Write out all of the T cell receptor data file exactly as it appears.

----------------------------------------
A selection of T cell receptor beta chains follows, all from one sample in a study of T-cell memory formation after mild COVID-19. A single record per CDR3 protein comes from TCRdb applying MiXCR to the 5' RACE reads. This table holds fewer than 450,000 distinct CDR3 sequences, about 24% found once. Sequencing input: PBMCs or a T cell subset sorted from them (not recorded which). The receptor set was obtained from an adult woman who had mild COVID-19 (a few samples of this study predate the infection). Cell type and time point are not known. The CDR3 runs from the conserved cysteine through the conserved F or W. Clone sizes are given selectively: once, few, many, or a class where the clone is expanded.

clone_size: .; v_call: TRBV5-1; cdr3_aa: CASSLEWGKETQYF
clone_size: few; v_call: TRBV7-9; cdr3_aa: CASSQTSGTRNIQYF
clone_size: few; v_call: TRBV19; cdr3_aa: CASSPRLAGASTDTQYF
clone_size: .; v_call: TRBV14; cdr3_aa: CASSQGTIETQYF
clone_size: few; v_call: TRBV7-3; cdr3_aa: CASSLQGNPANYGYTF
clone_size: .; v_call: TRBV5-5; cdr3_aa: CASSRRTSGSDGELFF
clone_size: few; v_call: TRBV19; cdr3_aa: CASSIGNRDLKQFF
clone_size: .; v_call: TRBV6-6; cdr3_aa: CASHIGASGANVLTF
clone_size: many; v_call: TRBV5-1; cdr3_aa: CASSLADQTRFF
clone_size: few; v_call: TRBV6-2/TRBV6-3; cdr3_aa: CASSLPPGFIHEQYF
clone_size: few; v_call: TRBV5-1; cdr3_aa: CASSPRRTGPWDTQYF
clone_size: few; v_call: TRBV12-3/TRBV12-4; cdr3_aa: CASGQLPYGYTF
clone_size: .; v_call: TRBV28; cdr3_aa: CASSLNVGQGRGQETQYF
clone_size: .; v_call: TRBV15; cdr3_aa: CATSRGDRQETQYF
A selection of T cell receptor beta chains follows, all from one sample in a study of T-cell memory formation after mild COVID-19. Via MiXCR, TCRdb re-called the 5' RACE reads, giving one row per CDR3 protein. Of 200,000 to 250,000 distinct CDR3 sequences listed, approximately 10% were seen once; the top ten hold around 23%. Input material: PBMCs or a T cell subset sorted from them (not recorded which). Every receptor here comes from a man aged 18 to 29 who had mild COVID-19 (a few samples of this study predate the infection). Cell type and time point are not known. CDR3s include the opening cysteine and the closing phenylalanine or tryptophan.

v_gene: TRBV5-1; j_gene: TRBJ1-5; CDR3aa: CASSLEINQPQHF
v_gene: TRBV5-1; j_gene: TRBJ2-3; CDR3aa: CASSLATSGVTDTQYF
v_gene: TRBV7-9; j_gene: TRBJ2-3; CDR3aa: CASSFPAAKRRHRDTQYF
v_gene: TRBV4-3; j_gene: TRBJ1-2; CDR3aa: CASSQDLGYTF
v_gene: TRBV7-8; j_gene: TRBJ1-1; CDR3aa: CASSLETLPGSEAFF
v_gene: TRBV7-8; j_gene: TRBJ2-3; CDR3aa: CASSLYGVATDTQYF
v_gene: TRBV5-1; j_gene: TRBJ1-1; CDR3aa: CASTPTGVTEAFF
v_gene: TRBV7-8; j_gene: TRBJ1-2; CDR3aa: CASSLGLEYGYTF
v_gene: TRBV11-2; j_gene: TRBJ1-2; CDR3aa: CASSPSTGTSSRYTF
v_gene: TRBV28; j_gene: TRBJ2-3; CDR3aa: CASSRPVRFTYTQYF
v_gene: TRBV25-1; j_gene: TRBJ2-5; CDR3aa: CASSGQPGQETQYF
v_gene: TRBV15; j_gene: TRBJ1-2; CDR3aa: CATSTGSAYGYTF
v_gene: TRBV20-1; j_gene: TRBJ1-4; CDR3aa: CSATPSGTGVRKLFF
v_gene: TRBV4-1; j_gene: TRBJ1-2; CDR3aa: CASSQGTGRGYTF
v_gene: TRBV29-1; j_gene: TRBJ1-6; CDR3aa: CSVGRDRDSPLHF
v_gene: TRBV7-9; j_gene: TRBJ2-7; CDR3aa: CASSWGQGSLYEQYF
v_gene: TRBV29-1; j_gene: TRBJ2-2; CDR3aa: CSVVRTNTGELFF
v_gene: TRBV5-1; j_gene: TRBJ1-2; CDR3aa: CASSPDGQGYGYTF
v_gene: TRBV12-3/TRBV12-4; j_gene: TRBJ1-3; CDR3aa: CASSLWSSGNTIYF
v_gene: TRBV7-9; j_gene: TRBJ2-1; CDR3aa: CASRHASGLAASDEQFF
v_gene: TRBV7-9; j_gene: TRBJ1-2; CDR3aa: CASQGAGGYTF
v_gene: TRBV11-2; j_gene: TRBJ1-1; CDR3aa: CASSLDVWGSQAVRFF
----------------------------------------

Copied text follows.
A selection of T cell receptor beta chains follows, all from one sample in a study of T-cell memory formation after mild COVID-19. A single record per CDR3 protein comes from TCRdb applying MiXCR to the 5' RACE reads. This table holds fewer than 450,000 distinct CDR3 sequences, about 24% found once. Sequencing input: PBMCs or a T cell subset sorted from them (not recorded which). The receptor set was obtained from an adult woman who had mild COVID-19 (a few samples of this study predate the infection). Cell type and time point are not known. The CDR3 runs from the conserved cysteine through the conserved F or W. Clone sizes are given selectively: once, few, many, or a class where the clone is expanded.

clone_size: .; v_call: TRBV5-1; cdr3_aa: CASSLEWGKETQYF
clone_size: few; v_call: TRBV7-9; cdr3_aa: CASSQTSGTRNIQYF
clone_size: few; v_call: TRBV19; cdr3_aa: CASSPRLAGASTDTQYF
clone_size: .; v_call: TRBV14; cdr3_aa: CASSQGTIETQYF
clone_size: few; v_call: TRBV7-3; cdr3_aa: CASSLQGNPANYGYTF
clone_size: .; v_call: TRBV5-5; cdr3_aa: CASSRRTSGSDGELFF
clone_size: few; v_call: TRBV19; cdr3_aa: CASSIGNRDLKQFF
clone_size: .; v_call: TRBV6-6; cdr3_aa: CASHIGASGANVLTF
clone_size: many; v_call: TRBV5-1; cdr3_aa: CASSLADQTRFF
clone_size: few; v_call: TRBV6-2/TRBV6-3; cdr3_aa: CASSLPPGFIHEQYF
clone_size: few; v_call: TRBV5-1; cdr3_aa: CASSPRRTGPWDTQYF
clone_size: few; v_call: TRBV12-3/TRBV12-4; cdr3_aa: CASGQLPYGYTF
clone_size: .; v_call: TRBV28; cdr3_aa: CASSLNVGQGRGQETQYF
clone_size: .; v_call: TRBV15; cdr3_aa: CATSRGDRQETQYF
A selection of T cell receptor beta chains follows, all from one sample in a study of T-cell memory formation after mild COVID-19. Via MiXCR, TCRdb re-called the 5' RACE reads, giving one row per CDR3 protein. Of 200,000 to 250,000 distinct CDR3 sequences listed, approximately 10% were seen once; the top ten hold around 23%. Input material: PBMCs or a T cell subset sorted from them (not recorded which). Every receptor here comes from a man aged 18 to 29 who had mild COVID-19 (a few samples of this study predate the infection). Cell type and time point are not known. CDR3s include the opening cysteine and the closing phenylalanine or tryptophan.

v_gene: TRBV5-1; j_gene: TRBJ1-5; CDR3aa: CASSLEINQPQHF
v_gene: TRBV5-1; j_gene: TRBJ2-3; CDR3aa: CASSLATSGVTDTQYF
v_gene: TRBV7-9; j_gene: TRBJ2-3; CDR3aa: CASSFPAAKRRHRDTQYF
v_gene: TRBV4-3; j_gene: TRBJ1-2; CDR3aa: CASSQDLGYTF
v_gene: TRBV7-8; j_gene: TRBJ1-1; CDR3aa: CASSLETLPGSEAFF
v_gene: TRBV7-8; j_gene: TRBJ2-3; CDR3aa: CASSLYGVATDTQYF
v_gene: TRBV5-1; j_gene: TRBJ1-1; CDR3aa: CASTPTGVTEAFF
v_gene: TRBV7-8; j_gene: TRBJ1-2; CDR3aa: CASSLGLEYGYTF
v_gene: TRBV11-2; j_gene: TRBJ1-2; CDR3aa: CASSPSTGTSSRYTF
v_gene: TRBV28; j_gene: TRBJ2-3; CDR3aa: CASSRPVRFTYTQYF
v_gene: TRBV25-1; j_gene: TRBJ2-5; CDR3aa: CASSGQPGQETQYF
v_gene: TRBV15; j_gene: TRBJ1-2; CDR3aa: CATSTGSAYGYTF
v_gene: TRBV20-1; j_gene: TRBJ1-4; CDR3aa: CSATPSGTGVRKLFF
v_gene: TRBV4-1; j_gene: TRBJ1-2; CDR3aa: CASSQGTGRGYTF
v_gene: TRBV29-1; j_gene: TRBJ1-6; CDR3aa: CSVGRDRDSPLHF
v_gene: TRBV7-9; j_gene: TRBJ2-7; CDR3aa: CASSWGQGSLYEQYF
v_gene: TRBV29-1; j_gene: TRBJ2-2; CDR3aa: CSVVRTNTGELFF
v_gene: TRBV5-1; j_gene: TRBJ1-2; CDR3aa: CASSPDGQGYGYTF
v_gene: TRBV12-3/TRBV12-4; j_gene: TRBJ1-3; CDR3aa: CASSLWSSGNTIYF
v_gene: TRBV7-9; j_gene: TRBJ2-1; CDR3aa: CASRHASGLAASDEQFF
v_gene: TRBV7-9; j_gene: TRBJ1-2; CDR3aa: CASQGAGGYTF
v_gene: TRBV11-2; j_gene: TRBJ1-1; CDR3aa: CASSLDVWGSQAVRFF